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Caricature & Satire, Maritime, Artist and Sailor, George Woodward, Antique Print, London, c. 1807

$800

George Moutard Woodward (1765-1809) (after)
Piercy Roberts (act. 1791-1824) (etcher)
A Sailor Sitting for His Miniature
Thomas Tegg, London: c. 1807
Hand-colored etching
10.75 x 15 inches
$800

The artist, Woodward, has depicted himself in profile in this social satire of an effete gentleman painting the portrait of a coarse and voluble sailor whose stream of consciousness directions to the artist are printed in the upper margin. The humor derives from the contrast between the beefy sailor with his torrent of words and the delicate, impassive artist, calmly working at his desk in his dressing gown, ankles daintily crossed, pinky out and palette in hand, on the tiny oval portrait. The sailor is dressed in a short jacket, striped trousers, straw hat, and buckled shoes. He smokes a pipe and rests his fists on his thighs, and watches the artist work with a skeptical sideways glance. Another joke concerns the large mole on his cheek, which he admonishes the artist to make sure not to leave out: “Poll calls it her hearts delight.” “Poll” could refer to his sweetheart — or his parrot.

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Description

The sailor’s monologue reads:

“Come my Hearty – mind what you are at – make good use of your Eyes – you know the terms on which I set sail – ten golden quids if you come to Anchor in ten minutes – but a minute beyond time, and you have but five you know, so heave a head do you hear – and lay in plenty of the true-blue about the jacket, – and Harkee Young-one – don’t forget the beauty spot on the lar-board side of my Cheek – Poll calls it her hearts delight, – well this same painting is a fine knack to be sure – but I am rather puzzled about one thing – If you can get my hulk, head, and stern into that there little bit of ivory – d–n me, but I think you would be able to tow a seventy-four through one of the cock boat Arches of London Bridge.”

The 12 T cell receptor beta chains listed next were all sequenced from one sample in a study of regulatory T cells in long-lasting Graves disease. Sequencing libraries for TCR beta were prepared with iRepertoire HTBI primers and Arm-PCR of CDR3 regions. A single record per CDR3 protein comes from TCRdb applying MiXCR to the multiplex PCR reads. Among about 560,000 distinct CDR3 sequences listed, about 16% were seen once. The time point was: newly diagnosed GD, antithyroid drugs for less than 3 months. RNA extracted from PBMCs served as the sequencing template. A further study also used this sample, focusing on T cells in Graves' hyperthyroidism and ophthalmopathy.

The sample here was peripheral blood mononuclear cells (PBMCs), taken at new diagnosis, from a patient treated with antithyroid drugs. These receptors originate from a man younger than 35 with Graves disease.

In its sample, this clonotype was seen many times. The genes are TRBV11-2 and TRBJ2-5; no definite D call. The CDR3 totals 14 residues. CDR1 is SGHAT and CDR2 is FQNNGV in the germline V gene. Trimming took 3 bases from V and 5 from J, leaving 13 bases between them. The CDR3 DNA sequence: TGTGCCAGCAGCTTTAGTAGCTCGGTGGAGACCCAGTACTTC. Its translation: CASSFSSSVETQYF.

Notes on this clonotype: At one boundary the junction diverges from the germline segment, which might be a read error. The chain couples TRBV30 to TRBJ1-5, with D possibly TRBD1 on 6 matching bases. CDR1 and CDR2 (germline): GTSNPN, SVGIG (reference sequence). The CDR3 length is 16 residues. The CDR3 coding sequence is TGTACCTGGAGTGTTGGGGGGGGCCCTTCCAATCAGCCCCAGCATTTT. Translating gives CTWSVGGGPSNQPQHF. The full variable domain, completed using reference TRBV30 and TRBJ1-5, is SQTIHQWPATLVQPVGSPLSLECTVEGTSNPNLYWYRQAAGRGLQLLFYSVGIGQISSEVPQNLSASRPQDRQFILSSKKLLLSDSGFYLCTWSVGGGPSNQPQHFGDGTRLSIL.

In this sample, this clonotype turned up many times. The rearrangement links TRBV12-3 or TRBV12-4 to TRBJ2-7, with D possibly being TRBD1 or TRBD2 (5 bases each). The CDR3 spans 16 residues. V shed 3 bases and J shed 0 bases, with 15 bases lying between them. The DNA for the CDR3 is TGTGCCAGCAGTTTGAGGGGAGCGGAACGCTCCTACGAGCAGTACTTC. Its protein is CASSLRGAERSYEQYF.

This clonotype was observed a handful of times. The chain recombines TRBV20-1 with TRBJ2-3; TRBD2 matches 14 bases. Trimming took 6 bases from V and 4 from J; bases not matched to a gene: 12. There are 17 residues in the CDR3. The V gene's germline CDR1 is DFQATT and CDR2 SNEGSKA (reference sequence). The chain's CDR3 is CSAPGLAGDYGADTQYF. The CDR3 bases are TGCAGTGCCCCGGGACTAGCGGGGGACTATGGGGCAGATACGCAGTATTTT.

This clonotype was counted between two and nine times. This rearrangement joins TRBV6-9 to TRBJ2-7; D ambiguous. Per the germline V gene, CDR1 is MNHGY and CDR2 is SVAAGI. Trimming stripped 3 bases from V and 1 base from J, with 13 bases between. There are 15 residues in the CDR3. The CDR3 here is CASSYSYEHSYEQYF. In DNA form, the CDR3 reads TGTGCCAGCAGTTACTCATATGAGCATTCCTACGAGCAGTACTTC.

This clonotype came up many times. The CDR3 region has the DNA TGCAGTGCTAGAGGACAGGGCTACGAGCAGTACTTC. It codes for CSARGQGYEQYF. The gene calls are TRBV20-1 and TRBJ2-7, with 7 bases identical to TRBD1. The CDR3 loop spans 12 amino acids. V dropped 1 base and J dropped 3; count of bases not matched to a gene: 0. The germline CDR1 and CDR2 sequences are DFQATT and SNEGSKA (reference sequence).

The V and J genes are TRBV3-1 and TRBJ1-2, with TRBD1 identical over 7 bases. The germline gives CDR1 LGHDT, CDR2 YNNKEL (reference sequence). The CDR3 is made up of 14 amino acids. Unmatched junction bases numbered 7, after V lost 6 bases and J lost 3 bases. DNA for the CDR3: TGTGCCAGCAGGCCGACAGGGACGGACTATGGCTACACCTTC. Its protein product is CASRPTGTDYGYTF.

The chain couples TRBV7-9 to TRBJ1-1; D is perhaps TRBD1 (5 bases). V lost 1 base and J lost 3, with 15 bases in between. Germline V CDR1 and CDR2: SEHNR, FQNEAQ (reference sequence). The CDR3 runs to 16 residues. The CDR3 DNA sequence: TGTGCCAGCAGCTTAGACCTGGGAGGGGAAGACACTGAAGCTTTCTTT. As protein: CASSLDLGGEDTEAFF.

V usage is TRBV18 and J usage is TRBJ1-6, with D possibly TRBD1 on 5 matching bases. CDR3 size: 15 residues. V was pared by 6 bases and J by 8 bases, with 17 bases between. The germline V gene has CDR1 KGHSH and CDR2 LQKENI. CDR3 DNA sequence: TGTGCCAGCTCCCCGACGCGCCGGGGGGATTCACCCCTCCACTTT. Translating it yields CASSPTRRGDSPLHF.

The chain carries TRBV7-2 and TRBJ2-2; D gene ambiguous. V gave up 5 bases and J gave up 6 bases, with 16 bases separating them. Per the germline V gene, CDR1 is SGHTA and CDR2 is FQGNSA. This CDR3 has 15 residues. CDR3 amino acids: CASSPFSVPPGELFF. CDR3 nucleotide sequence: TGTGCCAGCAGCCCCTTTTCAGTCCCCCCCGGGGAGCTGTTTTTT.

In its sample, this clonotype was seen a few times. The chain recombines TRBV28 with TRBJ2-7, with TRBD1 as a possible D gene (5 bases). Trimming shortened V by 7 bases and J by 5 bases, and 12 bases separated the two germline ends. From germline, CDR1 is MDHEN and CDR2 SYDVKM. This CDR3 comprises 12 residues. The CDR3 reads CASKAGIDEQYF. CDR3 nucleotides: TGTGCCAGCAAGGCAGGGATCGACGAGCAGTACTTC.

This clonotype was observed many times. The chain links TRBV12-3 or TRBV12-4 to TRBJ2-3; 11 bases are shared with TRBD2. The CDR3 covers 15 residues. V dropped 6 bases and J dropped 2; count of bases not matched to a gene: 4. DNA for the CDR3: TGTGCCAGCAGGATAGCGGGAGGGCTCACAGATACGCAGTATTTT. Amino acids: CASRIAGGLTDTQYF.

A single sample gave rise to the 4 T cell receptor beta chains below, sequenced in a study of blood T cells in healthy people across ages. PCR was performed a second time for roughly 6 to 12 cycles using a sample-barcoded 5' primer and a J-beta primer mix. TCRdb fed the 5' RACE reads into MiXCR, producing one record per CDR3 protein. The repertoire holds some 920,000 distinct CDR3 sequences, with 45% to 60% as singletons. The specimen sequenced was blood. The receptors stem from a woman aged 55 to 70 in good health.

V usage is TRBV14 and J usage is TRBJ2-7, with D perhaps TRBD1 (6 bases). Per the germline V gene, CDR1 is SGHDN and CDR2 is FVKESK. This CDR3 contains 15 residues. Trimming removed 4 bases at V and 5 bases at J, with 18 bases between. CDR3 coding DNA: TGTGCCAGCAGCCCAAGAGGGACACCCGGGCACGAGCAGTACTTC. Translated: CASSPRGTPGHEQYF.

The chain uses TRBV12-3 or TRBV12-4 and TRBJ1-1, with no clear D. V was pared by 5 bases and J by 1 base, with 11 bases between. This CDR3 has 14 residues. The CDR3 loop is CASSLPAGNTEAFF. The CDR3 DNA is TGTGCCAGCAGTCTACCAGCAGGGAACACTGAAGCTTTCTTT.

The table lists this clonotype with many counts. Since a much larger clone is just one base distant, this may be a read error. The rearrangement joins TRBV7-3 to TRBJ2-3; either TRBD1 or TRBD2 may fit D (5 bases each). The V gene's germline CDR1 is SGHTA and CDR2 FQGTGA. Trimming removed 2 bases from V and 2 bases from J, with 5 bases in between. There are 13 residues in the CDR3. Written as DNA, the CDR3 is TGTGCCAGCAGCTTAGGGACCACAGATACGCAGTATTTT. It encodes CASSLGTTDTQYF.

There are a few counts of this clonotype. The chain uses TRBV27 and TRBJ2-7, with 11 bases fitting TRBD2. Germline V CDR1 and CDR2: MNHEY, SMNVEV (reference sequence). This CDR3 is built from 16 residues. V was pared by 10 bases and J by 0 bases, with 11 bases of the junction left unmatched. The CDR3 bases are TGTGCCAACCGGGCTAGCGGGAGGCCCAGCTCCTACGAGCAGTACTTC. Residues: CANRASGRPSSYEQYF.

Versions of this engraving are found in the collections of the British Museum, the Victoria and Albert Museum, and the National Maritime Museum, Greenwich, England. The British Museum says that “Woodward is identifiable as the miniature painter by comparison with the stipple portrait by Cheesman after Adam Buck used as the frontispiece to his ‘Fugitive and Other Literary Works’ (1805). Thomas Tegg operated out of the 111 Cheapside location noted in the publication credits between 1805 and 1824.

George Moutard Woodward was a prolific British caricaturist whose works were frequently published by Piercy Roberts, Thomas Tegg, and William Holland, and frequently etched by Roberts, Rowlandson, and Cruikshank. His earliest works appeared around 1785. By 1791 he had produced works for William Holland and Fores, and later worked for Allen & West, R. Ackermann, Thomas Tegg, Piercy Roberts, and others. In addition to separately issued plates, he wrote verse and prose and published the illustrated works Eccentric Excursions in England and Le Brun Travestied (1800). He also published The Caricature Magazine (1807), and Comic Works in Prose and Poetry (1808). The British Museum owns 666 prints after Woodward, including A Sailor Sitting for His Miniature.